I remember passing the Crystal Mountain Ski resort which had several lodging options. I drove the 30 minutes from Mount Rainer National Park out and up the switchbacks to the resort. Now I was just being stubborn. I arrived to the same result as Alta Crystal which I really expected. No one was working the front desk even though I would bet they had lots of space available. I even rapped on the glass quite a bit. Failure #4.

On the road to White River there are three National Forest campgrounds. Silver Springs is the closest to Mount Rainier followed by Buck Creek Recreation and then The Dalles as you move away from the park. I headed to Silver Springs. I drove around the site twice. Full. Failure #5.

Now I’m a little more frustrated. And damn is it dark.  

I drove next to Buck Creek. When I turned in I couldn’t see the camp site within the first few hundred feet and I didn’t know how far back on the gravel road I would to have go to find it. I wasn’t in the mood for a long bumpy drive so I turned around. Failure #6. 

And, on to The Dalles campground in the Mount Baker-Snoqualmie National Forest. Finally, space. I pull in and set up the tent after 2:30am. I found the slot to pay the $18.00 fee so the caretaker wouldn’t wake me up at 7:00am and went to sleep.

Wonderrun

When I arrived the next day at White River the group was already there and had scored two campsites next to each other. All the runners were fine and resting. They had made the decision to forgo the second leg of the Wonderland Trail run. Dana still planned to join me for the third leg the next morning. So we all relaxed and chatted like we’ve known each other for years. It was very comfortable. 

I made an upside-down campfire which I saw online. I told everyone it would either work or be a total disaster. Luckily it worked. In fact, several said that it was the best campfire they’ve ever had. Score one for the aspiring outdoorsman. It was still roaring at 9:30pm as I went to bed in order to be ready for the next day’s run.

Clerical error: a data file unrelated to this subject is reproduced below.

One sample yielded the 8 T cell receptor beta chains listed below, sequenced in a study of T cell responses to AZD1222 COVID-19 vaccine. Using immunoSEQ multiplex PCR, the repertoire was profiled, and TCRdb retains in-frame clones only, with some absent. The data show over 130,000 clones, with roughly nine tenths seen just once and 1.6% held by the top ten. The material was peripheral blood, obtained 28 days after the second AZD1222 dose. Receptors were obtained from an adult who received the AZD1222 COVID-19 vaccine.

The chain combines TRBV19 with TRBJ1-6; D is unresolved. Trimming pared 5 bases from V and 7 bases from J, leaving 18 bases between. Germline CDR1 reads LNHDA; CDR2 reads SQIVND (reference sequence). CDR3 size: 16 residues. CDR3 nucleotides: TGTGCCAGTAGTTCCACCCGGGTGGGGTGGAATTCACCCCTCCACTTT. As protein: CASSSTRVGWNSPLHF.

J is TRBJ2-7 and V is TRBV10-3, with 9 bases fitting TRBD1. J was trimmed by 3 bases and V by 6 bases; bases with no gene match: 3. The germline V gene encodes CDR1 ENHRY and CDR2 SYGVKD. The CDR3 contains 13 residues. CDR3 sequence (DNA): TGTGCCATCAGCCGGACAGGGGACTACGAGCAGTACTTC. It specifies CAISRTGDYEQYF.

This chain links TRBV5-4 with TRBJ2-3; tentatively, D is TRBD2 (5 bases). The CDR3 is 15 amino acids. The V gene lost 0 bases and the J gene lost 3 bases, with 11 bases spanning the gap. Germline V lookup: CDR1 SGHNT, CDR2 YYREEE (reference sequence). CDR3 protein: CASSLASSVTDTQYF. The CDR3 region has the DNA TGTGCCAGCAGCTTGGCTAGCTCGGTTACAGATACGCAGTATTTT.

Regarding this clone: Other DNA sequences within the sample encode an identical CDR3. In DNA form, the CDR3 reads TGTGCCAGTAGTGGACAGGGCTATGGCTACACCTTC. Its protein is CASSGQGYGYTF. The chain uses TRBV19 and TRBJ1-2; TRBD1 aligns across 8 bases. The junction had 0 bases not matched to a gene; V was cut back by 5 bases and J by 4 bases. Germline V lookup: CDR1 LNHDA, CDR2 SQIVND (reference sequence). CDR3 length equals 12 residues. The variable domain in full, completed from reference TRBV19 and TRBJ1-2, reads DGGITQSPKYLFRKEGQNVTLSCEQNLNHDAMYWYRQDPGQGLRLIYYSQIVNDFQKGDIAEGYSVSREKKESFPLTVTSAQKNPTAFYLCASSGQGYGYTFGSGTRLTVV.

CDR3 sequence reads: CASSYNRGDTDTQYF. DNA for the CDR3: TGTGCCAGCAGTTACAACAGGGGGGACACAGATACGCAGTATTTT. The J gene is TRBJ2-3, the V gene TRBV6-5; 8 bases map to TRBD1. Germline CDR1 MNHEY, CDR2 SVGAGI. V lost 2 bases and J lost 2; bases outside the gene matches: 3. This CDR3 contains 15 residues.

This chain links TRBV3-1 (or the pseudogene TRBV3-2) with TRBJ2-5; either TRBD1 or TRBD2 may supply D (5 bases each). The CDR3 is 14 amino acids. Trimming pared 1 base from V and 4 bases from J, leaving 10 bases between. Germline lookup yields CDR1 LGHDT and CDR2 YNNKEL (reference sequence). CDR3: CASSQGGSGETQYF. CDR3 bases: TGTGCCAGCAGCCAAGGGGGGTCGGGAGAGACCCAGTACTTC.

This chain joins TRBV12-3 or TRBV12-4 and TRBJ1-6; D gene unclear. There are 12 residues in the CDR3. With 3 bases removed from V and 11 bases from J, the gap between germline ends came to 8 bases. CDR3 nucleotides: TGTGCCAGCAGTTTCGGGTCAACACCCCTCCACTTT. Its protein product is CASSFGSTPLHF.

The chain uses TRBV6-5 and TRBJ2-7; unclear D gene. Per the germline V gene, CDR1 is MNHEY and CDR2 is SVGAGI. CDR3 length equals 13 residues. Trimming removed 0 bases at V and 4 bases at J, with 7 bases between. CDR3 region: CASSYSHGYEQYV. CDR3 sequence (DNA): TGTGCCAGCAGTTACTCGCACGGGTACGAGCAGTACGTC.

At the s

Dana and I started on the Wonderland Trail at 7am on Sunday. Our route from White River back to Cougar Rock allowed us a touchpoint with the group around mile 18.

What an amazing run! We were wrapped by beautiful forests, wildflowers, glaciers, streams, snowpack, fog and sun. We ran through the meadows of Summerland and over Panhandle Gap the highest point on the Wonderland Trail. For those planning this trip please note, the National Park Service has done extensive work on the steep portions of the trail to mitigate erosion from the foot traffic and weather. The installation of logs created stairs which lead up and then down. Practice in your house, apartment building or office. There are a lot of stairs.

The natural beauty of Mount Rainier seemed to have no end. We admired the views but kept a nice solid pace. We both talked and talked and talked.  Dana acted as my PR rep promoting my project when we met hikers along the way. Pretty funny. This what it is all about - getting out in nature and enjoying it with others. I was lucky to have such a strong runner with me. At mile 18 Tim joined and got to listen to us playfully bitch about all the stairs for the next few hours. At mile 26 we met Jessie, Mark, Ryan and Andrea who ran the rest of the way with us.

At the trailhead near Cougar Rock we rested, took photos and prepared to leave. While Dana and I were out running the group planned to stop for dinner at the Copper Creek Inn & Restaurant right outside the park. In celebration of marathon #14 of my project they offered to buy me dinner. I was honestly touched. I just met these people three days ago and I can say with all conviction that they are now lifelong friends.